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Plan to take €100 off the first electricity bills of 2022 to be discussed by Cabinet next week

Electricity prices increased by almost 5% in November, up nearly 21% over the 12 months.

Image: Alamy Stock Photo

ONE HUNDRED EURO will be taken off peoples’ first electricity bill of the new year, under government plans due to be announced next week.

The Journal reported yesterday that a memo will go to Cabinet on Tuesday outlining the measures government will take to reduce household energy bills.

The one-off €100 electricity credit will cover the first two months of the year. The final details of how the scheme will operate will be worked out over the weekend. 

Finance Minister Paschal Donohoe and Public Expenditure Minister Michael McGrath are working with the Environment Minister Eamon Ryan on the matter.

Tánaiste Leo Varadkar said yesterday that he expects bills for electricity and possibly gas bills to go down a “a little bit” in the new year under new government measures.

Varadkar said the government are reviewing a range of options put forward by the European Union, which will assist families and households with the high cost of energy.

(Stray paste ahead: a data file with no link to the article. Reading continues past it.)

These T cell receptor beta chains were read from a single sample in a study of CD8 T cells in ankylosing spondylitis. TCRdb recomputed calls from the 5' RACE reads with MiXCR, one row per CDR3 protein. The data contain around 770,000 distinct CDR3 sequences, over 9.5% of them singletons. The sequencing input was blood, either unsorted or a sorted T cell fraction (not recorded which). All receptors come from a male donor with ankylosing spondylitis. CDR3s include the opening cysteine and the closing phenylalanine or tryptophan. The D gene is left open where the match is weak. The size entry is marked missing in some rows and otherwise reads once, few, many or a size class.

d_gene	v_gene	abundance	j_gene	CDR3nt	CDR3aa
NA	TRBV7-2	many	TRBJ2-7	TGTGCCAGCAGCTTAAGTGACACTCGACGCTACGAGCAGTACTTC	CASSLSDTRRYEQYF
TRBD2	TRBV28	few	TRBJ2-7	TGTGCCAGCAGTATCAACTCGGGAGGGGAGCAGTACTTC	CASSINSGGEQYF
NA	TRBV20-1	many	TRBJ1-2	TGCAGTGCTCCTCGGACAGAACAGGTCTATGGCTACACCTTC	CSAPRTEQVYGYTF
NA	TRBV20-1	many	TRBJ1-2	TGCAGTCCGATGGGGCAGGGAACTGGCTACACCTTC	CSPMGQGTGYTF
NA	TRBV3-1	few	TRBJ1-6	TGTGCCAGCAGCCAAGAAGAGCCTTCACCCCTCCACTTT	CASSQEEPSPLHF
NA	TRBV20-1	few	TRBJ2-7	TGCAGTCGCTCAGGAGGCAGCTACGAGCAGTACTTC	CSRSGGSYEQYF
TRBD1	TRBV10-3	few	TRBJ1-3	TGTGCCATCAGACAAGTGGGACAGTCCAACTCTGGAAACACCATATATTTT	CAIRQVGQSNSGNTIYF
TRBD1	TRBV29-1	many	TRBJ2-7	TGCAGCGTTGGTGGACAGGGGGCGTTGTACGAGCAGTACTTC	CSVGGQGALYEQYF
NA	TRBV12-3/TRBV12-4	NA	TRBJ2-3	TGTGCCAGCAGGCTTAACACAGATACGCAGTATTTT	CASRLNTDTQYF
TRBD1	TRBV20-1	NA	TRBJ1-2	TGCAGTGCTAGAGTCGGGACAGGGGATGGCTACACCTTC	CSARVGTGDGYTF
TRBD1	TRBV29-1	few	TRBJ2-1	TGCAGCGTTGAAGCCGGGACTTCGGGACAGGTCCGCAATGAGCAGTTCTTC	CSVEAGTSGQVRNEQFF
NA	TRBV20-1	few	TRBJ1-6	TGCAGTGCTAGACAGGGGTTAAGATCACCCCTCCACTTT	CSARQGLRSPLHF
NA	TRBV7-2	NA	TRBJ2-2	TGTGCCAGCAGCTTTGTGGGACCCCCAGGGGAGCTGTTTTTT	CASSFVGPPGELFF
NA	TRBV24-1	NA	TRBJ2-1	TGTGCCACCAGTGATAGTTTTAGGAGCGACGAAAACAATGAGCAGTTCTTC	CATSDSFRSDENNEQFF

“These are currently under consideration. We would certainly like to do something to help with electricity bills and perhaps also gas bills,” he said. 

“We hope to be in a position to make a decision on that in the near future so that people will see the effects of that decision in the bills they receive being a little bit lower than expected in the new year,” he said. 

The Central Statistics Office (CSO) reported yesterday that Irish consumer prices were 5.3% higher in November than a year ago — the largest annual change in prices since 2001.

Prices are rising at their fastest pace in over 20 years and faster than last month’s 4.9% average across the Eurozone.

Prices increased by 0.6% within the month of November, marking the 13th consecutive month of inflation.

The annual increase is mostly being driven mainly by soaring diesel and petrol prices as well as electricity bills and gas bills, according to the latest Consumer Price Index.

Housing, electricity, water, gas and home heating prices jumped an overall 12% in the year and just over 0.2% in November alone.

Electricity prices had increased by almost 5% in the month, up nearly 21% over the 12 months, according to the figures.

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As reported in The Journal’s Morning Memo newsletter today, the “booming demand coupled with shortfalls of wholesale gas supplies across Europe pushed up energy prices across the continent — particularly in the UK — over the late autumn period.”

Political pressure has been mounting on the government to step in as consumers face mounting bills. 

Some of the immediate measures under consideration to help protect vulnerable consumers and businesses include providing emergency income support for energy-poor consumers as well as allowing for temporary deferrals of bill payments.

The EU has suggested that governments also introduce safeguards to avoid disconnections from electricity grids and to give temporary, targeted reductions in taxation rates for vulnerable households. 

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